The classic signs of infection include a new, continuous cough, a high temperature and a loss or change to your sense of smell. Do you know the more bizarre signs of COVID-19?
According to some users on the social media platform Twitter, a COVID-19 infection has lead to “an electric feeling” on the skin.
Dr Vipul Shah, Clinical Director at Telehealth Survivor Pack Health, has linked the so-called “fizzing sensation” to a fever.
“If people aren’t used to having fevers, maybe their skin really does feel like an electric sensation,” he says.
What are chilblains?
The NHS confirmed chilblains are “small, itchy, red patches” that usually occur a few hours after being in the cold.
Most commonly found on the toes or fingers, they can also appear on people’s faces and legs.
The cold weather enforces tiny blood vessels in the extremities of the body to constrict; this prevents blood from moving around so easily.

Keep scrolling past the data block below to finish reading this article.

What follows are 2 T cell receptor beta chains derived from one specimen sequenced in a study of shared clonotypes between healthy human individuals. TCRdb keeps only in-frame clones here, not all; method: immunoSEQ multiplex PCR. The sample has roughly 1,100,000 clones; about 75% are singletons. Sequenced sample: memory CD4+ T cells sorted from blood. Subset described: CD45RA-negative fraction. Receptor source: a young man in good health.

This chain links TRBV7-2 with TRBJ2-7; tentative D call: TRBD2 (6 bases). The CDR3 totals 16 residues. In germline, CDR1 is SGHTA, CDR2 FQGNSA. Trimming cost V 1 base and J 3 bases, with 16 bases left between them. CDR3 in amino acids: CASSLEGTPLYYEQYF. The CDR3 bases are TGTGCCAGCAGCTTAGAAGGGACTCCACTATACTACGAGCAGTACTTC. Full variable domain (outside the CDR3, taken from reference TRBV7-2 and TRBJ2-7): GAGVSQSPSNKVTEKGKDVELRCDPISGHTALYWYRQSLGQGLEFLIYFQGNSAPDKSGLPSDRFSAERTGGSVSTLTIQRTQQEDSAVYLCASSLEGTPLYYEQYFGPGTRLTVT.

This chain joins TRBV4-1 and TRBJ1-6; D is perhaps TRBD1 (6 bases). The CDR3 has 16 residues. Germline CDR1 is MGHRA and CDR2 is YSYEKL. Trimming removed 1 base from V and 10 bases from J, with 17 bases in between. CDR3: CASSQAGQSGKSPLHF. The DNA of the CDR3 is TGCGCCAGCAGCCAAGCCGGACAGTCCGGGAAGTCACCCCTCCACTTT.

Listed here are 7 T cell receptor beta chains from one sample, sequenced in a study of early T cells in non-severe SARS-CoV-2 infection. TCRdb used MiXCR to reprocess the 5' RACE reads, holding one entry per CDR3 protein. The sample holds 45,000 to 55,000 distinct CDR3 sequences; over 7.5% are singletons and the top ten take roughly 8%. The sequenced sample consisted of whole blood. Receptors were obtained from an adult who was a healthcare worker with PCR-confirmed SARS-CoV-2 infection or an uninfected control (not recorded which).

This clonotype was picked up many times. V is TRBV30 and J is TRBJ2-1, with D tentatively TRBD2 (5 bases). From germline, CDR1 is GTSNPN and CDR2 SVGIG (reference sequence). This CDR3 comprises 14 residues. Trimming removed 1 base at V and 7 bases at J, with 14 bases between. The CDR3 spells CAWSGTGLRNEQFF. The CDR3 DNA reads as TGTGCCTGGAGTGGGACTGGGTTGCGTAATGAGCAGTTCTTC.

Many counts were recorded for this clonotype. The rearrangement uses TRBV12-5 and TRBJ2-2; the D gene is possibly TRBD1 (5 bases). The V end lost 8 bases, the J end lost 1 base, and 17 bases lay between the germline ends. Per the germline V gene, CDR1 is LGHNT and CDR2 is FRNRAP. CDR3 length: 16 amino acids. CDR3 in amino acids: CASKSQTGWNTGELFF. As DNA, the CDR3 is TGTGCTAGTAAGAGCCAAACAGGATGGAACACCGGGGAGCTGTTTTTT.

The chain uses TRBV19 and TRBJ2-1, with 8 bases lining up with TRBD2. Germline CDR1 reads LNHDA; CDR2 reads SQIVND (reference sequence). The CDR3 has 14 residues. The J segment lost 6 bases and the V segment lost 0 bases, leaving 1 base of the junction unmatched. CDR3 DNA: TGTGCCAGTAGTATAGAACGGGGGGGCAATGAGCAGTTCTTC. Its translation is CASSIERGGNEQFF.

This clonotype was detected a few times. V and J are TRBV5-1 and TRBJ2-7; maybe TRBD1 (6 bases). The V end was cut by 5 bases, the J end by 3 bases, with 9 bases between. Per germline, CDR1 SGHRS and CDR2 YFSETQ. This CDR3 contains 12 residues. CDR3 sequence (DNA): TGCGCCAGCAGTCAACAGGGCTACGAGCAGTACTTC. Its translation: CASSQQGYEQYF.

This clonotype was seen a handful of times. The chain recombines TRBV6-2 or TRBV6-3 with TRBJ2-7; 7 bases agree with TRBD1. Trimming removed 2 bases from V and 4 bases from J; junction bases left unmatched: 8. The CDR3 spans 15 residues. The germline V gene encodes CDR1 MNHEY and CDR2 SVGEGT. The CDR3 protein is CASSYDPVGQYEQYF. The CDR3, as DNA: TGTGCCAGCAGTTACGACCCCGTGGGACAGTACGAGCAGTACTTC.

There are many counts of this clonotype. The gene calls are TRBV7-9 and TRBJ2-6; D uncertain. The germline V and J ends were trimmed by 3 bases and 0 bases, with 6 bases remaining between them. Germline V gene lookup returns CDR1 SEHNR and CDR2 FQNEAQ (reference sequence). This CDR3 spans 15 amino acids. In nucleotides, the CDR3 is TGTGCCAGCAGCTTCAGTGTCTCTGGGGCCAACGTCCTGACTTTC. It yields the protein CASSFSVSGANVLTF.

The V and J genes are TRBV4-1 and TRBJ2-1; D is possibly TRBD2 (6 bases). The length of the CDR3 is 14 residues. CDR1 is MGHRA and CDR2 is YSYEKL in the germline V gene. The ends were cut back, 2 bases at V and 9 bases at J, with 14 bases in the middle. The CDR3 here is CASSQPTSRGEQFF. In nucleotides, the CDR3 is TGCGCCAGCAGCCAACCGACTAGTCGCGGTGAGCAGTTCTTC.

If you’re very cold and suddenly enter a warm environment, the blood vessels quickly dilate.
When this happens, blood rushes back to the extremities, causing pain, redness and swelling.
Gastrointestinal issues have also been reported by the Mayo Clinic, such as diarrhoea.
GP Dr Diana Gall of Doctor 4 U warns people to look out for “looser stools and making more frequent trips to the toilet”.
“Digestion problems and changes in bowel habits are sometimes the first signs that you’re coming down with something,” she says.
The Department of Psychiatry at Haramaya University, in Ethiopia, have connected COVID-19 and psychosis.
The researchers noted: “The virus also has the potential to enter and infect the brain.”
Thus, they wanted to explore the relationship between COVID-19 and psychotic symptoms.
They found some patient infected with a “novel coronavirus” had “hallucinations”.